The Hendry County Sheriff's Office agricultural crimes unit responded to a LaBelle pasture owned by Starkweather in March 2018 following reports of a downed cow, prosecutors said. Deputies reported finding 13 dead cows and 131 emaciated cows and calves. The animals were taken from the property.

Starkweather failed to provide adequate food, water, and medication to the animals, prosecutors said during the trial.


Wyoming cattle owner disputes animal cruelty allegations

A trucking company owner and cattle raiser has testified against allegations of animal neglect that he and his son face in Wyoming.

David Love and his son are each charged with 27 counts of animal cruelty after authorities found a pile of dead animals on the property, The Gillette News Record reported. 

David Love took the stand Wednesday and said he allows his cattle and horses to die of old age at the end of their rodeo careers out of love instead of taking them to a killing plant.

Love was working a job in Oklahoma when the animals were seized, but has no concerns leaving them with his son, who handles daily operations in Campbell County, he said.

Veterinarian Kyle Innes was called in to look at the animals and give body condition ratings in June and was "very certain" in his assessment that the animals weren't getting adequate care, authorities said.


2 plead not guilty to charges stemming from grain scheme

Two former officers at a northwest Iowa agriculture cooperative have pleaded not guilty to federal fraud charges.

The Sioux City Journal reported that Kenneth Ehrp and Calvin Diehl entered the pleas Thursday in U.S. District Court in Sioux City. The charges: conspiracy to defraud the United States, and making false statements.

Prosecutors said the two directed Farmers Cooperative Society workers in Sioux Center from 2011 to 2017 to layer higher-value soybeans over oats in grain bins and in trucks and then concealed the scheme from customers and USDA inspectors. The scheme led to the overvaluing of the co-ops grain inventory in order to influence a lender's action on a loan, prosecutors said.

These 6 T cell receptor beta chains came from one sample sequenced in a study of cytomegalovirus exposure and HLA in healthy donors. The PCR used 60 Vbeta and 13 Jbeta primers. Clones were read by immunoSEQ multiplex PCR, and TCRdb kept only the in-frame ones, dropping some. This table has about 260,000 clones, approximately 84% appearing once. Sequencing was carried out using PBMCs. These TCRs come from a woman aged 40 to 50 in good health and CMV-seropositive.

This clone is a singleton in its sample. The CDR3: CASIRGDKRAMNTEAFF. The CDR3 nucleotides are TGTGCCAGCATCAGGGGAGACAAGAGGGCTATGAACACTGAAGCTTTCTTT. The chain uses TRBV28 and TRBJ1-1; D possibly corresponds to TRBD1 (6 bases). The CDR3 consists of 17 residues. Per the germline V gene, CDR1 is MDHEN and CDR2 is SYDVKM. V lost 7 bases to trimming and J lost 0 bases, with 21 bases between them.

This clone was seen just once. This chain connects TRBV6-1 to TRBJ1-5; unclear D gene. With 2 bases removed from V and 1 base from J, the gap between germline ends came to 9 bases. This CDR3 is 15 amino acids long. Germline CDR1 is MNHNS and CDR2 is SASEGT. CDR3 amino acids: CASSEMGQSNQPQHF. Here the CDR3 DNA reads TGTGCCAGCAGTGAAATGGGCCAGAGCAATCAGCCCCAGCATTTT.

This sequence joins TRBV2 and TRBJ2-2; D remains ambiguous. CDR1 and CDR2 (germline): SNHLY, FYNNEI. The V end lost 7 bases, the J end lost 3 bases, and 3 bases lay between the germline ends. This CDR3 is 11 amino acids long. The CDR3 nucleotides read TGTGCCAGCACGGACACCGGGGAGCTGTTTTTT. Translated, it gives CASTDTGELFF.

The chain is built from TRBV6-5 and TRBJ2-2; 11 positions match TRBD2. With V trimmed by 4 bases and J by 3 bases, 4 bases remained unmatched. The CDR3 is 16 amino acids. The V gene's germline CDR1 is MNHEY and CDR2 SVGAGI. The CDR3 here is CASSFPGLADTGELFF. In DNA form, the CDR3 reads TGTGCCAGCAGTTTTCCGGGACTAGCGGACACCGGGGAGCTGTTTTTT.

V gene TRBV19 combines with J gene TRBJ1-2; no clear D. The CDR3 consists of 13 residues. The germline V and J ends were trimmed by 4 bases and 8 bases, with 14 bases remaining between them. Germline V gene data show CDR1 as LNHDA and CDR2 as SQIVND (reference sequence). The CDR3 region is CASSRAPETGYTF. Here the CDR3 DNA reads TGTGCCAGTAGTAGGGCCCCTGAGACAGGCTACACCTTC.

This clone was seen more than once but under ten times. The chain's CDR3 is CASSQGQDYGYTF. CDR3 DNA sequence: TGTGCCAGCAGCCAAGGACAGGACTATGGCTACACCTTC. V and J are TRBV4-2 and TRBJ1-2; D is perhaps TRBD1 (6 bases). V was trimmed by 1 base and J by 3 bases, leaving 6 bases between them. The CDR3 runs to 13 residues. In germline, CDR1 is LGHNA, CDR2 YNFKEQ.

The U.S. Grain Standards Act bars blending different grains unless the blend is designated as "mixed grain" or an exemption is granted by federal regulators. 


34K chickens die in farm fires in North Carolina, Virginia

Investigators believe up to 34,000 chickens were killed during two separate poultry farm fires in North Carolina and Virginia within a day of each other.

A fire in Virginia killed an estimated 24,000 chickens at about 3:30 p.m. on Jan. 31, Joe Mullins with Rockingham County Fire and Rescue told WHSV-TV. Firefighters contained the blaze, which appeared to have started in a barn at the Fulks Run farm, but chose to let it burn because of the age of the structure, fire officials said.

Approximately 10,000 chickens were killed in a blaze at a poultry house in North Carolina just one day prior, Chief M. Dale Couch of the Forbush Volunteer Fire Department told McClatchy News. Crews responded to the Yadkinville farm, about 25 miles west of Winston-Salem, on Thursday afternoon and discovered the fire spreading near the feed silos, Couch said. The ventilation system was activated and caused the fire to move rapidly through the structure, he added.

The operation is managed by Mountaire Farm, a Delaware-based chicken producer with 28 locations in North Carolina, according to Couch.

The two fires didn't appear to be related and no workers were injured in either. The cities are about 260 miles apart.